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Boston Jewish Film Announces 2018 Audience Awards

The 30th Annual Festival Announces Winners from Around the Globe

NEWTON, MA – November 29, 2018 – The Boston Jewish Film Festival has announced the official Audience Award Winners for the 30th annual film festival.

The winners were voted on by the Boston Jewish Film Festival attendees and selected from thirty-one feature length films and twelve short films that screened during November 7-19, 2018 at theaters in and around Boston:

Best Feature: Promise at Dawn, Director Éric Barbier (France)

Best Documentary: Sammy Davis, Jr.: I’ve Gotta Be Me, Director Samuel D. Pollard (USA)

FRESHFLIX Short Film Competition Winner: The Double Date, Directors Eli Batalion & Jamie Elman (Canada)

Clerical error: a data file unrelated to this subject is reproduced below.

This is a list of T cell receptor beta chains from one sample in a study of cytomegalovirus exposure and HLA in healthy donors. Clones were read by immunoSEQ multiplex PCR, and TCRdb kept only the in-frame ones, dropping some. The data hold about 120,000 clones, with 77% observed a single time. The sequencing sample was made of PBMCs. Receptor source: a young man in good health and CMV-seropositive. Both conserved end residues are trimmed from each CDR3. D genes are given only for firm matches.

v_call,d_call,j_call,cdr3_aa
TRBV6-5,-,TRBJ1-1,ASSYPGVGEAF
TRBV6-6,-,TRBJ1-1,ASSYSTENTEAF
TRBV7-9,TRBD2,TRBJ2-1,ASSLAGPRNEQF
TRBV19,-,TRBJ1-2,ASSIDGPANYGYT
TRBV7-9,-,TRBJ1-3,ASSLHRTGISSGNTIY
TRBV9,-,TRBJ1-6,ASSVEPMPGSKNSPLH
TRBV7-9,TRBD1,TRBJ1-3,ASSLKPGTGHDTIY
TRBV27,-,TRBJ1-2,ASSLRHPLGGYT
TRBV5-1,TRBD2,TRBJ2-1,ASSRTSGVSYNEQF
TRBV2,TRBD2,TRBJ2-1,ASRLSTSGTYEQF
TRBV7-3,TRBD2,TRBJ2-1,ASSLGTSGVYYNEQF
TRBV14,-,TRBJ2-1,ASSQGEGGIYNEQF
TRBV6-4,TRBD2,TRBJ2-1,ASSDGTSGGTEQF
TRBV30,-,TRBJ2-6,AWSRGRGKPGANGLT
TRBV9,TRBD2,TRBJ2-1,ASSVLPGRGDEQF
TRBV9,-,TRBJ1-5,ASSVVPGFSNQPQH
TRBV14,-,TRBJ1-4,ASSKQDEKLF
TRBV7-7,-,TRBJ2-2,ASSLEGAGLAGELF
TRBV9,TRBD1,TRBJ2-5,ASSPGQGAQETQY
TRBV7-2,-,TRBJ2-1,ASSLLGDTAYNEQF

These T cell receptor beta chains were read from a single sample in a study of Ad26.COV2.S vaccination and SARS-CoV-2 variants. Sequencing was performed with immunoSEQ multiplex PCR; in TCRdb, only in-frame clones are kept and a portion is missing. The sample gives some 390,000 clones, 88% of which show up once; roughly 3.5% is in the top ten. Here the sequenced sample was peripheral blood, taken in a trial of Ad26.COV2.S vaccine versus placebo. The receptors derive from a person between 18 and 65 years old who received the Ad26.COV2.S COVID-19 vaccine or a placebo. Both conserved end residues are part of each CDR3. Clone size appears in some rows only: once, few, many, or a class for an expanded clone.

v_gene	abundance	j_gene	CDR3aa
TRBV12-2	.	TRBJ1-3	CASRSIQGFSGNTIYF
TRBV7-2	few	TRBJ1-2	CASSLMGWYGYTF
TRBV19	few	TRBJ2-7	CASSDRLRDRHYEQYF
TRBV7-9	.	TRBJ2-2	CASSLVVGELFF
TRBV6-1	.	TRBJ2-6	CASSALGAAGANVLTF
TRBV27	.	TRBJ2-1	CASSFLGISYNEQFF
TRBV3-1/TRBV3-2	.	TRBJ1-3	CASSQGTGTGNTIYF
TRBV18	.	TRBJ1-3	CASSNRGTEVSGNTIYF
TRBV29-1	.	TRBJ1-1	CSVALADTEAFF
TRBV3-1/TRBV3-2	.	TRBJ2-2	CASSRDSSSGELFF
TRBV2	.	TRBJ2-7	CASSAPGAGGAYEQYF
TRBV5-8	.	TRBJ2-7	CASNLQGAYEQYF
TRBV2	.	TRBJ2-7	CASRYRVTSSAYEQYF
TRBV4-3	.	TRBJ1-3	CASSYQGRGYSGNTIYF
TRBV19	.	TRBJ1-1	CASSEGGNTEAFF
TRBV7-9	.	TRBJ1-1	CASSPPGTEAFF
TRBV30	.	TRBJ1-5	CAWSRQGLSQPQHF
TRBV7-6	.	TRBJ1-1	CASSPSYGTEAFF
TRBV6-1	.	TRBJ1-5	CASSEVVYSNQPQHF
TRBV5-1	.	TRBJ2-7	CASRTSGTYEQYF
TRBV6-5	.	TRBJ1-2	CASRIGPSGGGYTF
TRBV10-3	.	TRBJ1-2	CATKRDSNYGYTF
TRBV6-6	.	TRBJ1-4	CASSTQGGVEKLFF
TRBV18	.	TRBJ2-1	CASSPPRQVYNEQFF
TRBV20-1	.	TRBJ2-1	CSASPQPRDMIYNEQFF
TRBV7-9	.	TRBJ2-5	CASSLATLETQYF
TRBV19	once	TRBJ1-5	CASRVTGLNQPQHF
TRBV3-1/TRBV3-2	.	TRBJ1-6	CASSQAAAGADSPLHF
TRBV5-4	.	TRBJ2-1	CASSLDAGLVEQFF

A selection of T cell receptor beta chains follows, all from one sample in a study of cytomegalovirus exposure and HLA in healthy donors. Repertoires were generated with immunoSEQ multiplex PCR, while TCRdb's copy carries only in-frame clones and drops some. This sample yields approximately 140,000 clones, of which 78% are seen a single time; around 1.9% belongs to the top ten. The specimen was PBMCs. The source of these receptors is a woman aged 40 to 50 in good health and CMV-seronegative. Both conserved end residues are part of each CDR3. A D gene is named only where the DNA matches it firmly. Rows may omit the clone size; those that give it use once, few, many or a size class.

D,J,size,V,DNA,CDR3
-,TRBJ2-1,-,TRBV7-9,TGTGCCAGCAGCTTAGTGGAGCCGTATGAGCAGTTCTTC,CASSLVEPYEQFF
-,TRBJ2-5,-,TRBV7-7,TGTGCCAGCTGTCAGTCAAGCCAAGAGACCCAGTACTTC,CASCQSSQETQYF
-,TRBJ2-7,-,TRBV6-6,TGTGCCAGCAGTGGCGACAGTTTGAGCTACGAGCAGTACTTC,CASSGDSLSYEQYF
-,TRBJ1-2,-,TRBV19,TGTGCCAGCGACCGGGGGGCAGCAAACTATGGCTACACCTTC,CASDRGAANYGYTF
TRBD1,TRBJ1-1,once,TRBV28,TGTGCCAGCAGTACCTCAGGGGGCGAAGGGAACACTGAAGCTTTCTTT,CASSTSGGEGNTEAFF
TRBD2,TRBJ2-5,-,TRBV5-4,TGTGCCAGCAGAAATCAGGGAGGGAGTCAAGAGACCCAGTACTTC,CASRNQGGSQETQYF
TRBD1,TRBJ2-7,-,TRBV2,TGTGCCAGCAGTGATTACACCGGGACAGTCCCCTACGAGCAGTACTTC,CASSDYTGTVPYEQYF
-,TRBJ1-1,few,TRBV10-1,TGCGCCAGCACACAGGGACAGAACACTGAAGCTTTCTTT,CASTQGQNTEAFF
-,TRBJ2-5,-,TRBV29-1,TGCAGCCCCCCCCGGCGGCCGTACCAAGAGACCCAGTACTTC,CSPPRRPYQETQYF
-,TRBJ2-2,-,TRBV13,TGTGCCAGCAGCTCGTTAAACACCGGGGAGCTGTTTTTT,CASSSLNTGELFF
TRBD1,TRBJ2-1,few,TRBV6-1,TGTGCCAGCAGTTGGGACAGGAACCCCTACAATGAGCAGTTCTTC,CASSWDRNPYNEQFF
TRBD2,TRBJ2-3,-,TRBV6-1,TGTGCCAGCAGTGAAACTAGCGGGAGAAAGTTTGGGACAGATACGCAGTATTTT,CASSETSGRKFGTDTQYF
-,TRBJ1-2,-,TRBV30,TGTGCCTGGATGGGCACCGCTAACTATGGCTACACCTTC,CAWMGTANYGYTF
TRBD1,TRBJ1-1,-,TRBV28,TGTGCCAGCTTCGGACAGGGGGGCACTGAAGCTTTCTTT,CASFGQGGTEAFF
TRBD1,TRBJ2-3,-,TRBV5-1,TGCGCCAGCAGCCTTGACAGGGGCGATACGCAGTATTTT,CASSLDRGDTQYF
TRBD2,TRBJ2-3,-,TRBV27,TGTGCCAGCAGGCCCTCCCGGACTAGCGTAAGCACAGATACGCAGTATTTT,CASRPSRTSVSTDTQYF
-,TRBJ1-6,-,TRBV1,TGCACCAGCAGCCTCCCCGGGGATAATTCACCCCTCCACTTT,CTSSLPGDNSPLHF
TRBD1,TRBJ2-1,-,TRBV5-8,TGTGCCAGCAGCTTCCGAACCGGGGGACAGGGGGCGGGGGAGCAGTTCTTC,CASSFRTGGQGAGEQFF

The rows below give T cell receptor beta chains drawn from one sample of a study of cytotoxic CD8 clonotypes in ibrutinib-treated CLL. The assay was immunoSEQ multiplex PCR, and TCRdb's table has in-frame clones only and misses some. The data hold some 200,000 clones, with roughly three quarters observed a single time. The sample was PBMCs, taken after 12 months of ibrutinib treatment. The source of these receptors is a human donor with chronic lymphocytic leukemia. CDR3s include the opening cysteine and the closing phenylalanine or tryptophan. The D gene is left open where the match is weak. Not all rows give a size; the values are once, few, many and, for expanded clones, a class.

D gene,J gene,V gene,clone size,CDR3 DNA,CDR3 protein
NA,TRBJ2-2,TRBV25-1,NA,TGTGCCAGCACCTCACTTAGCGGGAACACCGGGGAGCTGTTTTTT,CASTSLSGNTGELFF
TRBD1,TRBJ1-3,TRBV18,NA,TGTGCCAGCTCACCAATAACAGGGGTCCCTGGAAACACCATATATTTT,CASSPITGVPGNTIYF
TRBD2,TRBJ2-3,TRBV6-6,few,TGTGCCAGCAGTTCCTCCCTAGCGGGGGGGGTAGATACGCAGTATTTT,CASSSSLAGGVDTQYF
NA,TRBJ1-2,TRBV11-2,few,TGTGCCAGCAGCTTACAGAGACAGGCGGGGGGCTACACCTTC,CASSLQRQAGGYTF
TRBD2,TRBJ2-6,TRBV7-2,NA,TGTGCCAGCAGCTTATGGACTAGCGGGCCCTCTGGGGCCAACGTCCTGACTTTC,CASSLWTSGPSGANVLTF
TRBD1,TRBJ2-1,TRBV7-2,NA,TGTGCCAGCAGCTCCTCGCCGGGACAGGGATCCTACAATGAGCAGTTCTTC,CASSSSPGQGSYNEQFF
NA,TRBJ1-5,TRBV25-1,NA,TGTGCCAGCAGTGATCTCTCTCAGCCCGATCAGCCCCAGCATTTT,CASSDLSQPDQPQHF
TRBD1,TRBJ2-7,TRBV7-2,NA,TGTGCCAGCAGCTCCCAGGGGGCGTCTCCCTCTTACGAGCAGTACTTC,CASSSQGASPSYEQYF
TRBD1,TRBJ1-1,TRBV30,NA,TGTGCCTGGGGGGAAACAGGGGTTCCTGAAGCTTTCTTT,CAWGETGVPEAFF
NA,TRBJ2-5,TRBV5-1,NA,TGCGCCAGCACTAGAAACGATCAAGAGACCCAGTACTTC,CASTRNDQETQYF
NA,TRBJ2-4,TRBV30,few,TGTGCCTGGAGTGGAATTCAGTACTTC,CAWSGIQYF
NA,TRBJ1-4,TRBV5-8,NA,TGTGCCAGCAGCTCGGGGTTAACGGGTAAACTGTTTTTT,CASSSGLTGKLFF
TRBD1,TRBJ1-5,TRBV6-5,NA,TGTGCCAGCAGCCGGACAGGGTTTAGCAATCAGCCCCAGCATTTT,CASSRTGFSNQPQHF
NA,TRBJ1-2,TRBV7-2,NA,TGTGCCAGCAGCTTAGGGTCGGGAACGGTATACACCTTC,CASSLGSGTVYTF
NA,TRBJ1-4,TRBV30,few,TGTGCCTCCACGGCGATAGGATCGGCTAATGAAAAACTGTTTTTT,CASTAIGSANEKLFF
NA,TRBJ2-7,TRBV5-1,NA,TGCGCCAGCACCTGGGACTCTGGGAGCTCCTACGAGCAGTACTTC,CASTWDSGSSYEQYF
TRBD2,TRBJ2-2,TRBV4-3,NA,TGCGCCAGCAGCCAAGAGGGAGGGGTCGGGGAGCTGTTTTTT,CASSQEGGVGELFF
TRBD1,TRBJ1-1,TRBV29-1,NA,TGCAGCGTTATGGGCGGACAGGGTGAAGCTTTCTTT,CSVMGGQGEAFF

Promise at Dawn Audiences were captivated and moved by Promise at Dawn, which won the Best Feature Award. Promise at Dawn is a drama about French writer Romain Gary’s extraordinary life. Based on Gary’s autobiographical novel, the film’s sweeping narrative takes Gary through his early years in Poland, his adolescence in Nice, his student years in Paris, and his pilot training during WWII.

Director Éric Barbier said, “The prize awarded by an audience is always very important for the directors. I am so touched that the audience was sensitive to this moving story, which concerns us and haunts us all; how dreams guide us or how they deceive us. But also why you should never give up.”

Sammy Davis, Jr.: I’ve Gotta Be Me was voted Best Documentary and took the audience on a journey throughout Sammy Davis, Jr.’s legendary career as Davis strove for the American Dream despite the odds of racial prejudice. Audiences saw electrifying performance excerpts, never-before-seen photographs, and interviews which took them through the highs and lows of his amazing career and witnessed his impact on American culture.